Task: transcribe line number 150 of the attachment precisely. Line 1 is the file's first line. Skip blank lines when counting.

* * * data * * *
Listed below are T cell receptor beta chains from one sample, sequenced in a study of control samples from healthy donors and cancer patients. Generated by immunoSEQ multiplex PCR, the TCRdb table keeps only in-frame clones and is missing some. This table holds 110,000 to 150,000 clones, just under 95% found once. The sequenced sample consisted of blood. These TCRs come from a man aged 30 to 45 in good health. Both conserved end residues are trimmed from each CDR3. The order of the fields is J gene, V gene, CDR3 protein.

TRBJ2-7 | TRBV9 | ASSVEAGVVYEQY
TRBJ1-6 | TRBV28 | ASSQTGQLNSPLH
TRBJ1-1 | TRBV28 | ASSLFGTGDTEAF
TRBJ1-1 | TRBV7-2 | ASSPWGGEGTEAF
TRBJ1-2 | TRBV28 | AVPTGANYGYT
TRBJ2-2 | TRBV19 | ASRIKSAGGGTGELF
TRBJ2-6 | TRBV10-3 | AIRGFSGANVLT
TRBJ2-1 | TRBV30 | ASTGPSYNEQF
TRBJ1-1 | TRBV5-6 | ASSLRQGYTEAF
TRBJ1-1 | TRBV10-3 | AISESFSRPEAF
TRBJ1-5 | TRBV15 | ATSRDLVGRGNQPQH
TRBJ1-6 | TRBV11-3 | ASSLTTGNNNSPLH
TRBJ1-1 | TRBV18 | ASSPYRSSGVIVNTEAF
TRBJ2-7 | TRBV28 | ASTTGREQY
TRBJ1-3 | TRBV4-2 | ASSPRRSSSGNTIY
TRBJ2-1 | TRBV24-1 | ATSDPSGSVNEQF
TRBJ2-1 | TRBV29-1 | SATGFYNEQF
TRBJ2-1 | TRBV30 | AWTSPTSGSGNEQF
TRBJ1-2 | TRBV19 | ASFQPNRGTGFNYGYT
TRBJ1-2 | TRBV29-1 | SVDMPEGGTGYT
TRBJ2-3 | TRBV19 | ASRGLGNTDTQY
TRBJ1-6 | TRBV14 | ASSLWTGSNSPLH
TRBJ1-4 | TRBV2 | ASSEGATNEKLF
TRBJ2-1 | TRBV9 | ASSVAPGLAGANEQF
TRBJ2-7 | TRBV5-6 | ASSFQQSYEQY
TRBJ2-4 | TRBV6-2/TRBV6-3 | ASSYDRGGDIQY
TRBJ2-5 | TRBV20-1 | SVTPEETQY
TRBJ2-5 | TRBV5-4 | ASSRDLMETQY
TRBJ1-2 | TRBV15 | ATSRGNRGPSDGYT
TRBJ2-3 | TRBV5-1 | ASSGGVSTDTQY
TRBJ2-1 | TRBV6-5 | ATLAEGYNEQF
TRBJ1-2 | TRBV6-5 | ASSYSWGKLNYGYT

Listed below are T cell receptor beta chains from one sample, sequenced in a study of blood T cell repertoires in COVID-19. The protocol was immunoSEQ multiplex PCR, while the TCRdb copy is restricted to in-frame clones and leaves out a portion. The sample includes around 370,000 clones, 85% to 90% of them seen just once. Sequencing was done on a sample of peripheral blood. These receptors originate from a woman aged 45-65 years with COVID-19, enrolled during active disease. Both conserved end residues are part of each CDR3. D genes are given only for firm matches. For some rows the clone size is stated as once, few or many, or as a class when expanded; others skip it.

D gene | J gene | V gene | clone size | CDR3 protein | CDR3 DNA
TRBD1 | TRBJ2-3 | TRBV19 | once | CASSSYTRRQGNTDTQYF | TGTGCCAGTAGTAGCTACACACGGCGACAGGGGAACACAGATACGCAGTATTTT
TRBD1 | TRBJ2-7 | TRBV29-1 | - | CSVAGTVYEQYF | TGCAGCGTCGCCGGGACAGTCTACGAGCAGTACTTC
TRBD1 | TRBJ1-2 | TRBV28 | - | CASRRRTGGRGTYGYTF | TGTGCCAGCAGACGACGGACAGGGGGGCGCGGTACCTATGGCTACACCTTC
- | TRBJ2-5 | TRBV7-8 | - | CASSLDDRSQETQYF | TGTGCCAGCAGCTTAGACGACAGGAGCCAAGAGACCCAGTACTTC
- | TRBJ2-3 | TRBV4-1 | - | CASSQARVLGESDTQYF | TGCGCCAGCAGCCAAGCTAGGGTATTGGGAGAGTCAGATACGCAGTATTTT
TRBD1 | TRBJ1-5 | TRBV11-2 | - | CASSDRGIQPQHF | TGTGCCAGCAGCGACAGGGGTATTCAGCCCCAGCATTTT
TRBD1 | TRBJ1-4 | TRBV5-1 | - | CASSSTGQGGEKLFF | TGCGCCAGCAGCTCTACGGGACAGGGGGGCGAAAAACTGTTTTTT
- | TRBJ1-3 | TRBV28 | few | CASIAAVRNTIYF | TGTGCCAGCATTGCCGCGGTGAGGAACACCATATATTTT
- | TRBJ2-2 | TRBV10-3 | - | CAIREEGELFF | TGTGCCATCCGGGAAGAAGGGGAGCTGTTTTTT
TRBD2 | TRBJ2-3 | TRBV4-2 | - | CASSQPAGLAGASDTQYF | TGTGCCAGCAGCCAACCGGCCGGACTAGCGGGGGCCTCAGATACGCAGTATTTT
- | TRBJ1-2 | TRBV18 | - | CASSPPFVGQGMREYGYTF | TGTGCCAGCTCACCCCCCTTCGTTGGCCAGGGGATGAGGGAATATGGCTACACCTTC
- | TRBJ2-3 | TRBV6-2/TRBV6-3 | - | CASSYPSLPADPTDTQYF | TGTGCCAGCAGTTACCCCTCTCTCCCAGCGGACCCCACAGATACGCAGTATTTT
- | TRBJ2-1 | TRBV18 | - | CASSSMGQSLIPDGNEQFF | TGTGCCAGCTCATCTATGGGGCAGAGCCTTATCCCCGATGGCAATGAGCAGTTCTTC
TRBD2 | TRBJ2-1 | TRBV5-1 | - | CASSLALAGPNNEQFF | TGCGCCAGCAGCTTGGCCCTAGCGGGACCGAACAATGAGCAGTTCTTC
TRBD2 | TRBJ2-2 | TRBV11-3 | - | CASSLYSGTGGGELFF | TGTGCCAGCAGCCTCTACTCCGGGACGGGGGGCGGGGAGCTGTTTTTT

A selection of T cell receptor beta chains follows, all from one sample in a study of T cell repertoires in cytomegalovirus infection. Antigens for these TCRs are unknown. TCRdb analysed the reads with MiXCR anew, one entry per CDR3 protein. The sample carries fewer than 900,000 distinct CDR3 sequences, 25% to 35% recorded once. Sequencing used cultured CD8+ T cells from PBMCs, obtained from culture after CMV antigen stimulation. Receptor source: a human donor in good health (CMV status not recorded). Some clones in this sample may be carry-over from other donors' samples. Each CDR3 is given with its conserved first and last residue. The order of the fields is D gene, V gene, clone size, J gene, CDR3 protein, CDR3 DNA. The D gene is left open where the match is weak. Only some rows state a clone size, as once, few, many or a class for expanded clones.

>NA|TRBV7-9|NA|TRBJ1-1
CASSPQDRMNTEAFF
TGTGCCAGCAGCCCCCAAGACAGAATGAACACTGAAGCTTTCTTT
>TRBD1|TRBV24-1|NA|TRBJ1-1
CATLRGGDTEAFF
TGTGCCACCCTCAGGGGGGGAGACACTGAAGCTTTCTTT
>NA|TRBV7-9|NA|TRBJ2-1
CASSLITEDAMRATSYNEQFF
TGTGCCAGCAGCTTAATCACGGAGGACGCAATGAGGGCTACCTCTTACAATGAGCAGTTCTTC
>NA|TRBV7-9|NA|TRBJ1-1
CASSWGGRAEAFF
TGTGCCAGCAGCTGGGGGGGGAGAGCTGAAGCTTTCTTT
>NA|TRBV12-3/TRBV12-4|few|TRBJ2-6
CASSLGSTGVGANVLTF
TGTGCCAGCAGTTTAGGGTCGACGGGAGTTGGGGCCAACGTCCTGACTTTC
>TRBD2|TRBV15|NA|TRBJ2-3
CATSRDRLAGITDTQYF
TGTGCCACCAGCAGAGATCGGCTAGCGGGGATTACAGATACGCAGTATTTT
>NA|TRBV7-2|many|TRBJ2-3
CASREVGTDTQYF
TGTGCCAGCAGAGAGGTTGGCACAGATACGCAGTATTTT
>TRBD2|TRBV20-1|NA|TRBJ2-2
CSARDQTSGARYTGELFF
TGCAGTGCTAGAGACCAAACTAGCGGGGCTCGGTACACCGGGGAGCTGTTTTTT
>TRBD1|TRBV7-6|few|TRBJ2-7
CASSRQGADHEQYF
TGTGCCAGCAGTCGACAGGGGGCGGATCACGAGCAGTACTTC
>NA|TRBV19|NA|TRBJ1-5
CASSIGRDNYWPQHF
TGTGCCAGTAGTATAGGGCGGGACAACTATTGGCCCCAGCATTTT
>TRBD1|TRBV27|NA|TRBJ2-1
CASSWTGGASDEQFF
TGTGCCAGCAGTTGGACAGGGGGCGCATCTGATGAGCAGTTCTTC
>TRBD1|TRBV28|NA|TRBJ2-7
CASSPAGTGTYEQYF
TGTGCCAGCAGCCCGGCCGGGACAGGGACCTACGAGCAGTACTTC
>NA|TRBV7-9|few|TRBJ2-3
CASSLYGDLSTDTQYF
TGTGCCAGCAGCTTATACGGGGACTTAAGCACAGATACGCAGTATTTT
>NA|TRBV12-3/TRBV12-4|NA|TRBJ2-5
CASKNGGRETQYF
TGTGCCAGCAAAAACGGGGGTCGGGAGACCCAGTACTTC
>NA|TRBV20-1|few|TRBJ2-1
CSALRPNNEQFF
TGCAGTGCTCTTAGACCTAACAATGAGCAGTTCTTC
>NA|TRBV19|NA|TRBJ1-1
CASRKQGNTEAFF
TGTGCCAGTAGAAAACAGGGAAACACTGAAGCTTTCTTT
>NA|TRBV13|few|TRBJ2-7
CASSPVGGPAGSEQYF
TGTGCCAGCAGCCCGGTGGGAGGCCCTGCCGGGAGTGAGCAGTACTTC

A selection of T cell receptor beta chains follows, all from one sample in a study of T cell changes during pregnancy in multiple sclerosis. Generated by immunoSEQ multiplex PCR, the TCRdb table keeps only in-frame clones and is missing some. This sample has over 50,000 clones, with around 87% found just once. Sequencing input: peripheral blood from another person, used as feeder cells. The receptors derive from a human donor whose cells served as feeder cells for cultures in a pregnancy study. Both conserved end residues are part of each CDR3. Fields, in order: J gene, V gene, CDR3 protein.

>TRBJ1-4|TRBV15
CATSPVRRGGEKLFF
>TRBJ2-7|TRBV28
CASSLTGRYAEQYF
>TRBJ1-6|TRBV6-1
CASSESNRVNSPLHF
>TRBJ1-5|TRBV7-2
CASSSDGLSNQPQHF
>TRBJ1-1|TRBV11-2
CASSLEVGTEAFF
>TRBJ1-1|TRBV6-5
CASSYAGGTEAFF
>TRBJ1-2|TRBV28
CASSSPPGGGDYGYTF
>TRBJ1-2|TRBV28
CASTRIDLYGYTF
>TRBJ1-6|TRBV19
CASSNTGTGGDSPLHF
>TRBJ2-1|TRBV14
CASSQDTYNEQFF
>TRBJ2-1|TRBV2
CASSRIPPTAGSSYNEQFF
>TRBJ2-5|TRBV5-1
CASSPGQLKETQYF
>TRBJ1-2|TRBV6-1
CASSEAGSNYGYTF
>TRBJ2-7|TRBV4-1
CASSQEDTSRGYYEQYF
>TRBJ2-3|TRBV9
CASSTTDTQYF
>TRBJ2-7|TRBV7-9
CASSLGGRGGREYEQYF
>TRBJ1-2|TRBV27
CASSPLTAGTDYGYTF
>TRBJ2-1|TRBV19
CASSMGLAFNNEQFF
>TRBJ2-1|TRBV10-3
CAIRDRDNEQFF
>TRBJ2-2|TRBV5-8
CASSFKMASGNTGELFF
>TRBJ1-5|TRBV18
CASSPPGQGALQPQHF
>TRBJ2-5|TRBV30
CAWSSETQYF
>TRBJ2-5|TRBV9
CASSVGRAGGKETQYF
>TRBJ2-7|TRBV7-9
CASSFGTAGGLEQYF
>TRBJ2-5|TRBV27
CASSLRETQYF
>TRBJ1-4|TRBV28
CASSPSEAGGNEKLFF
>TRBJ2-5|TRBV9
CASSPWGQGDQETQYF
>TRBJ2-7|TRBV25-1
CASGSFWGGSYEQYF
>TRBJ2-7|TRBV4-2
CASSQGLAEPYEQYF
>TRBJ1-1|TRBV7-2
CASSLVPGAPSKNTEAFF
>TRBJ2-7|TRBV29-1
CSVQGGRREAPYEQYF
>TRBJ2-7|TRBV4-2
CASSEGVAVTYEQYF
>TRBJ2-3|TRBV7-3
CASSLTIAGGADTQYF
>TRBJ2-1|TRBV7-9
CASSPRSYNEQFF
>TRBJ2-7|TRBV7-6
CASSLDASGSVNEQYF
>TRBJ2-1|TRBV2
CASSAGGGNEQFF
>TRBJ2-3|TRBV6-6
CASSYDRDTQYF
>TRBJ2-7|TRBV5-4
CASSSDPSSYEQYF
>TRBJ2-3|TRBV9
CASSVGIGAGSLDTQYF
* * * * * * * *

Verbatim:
>TRBJ2-7|TRBV7-9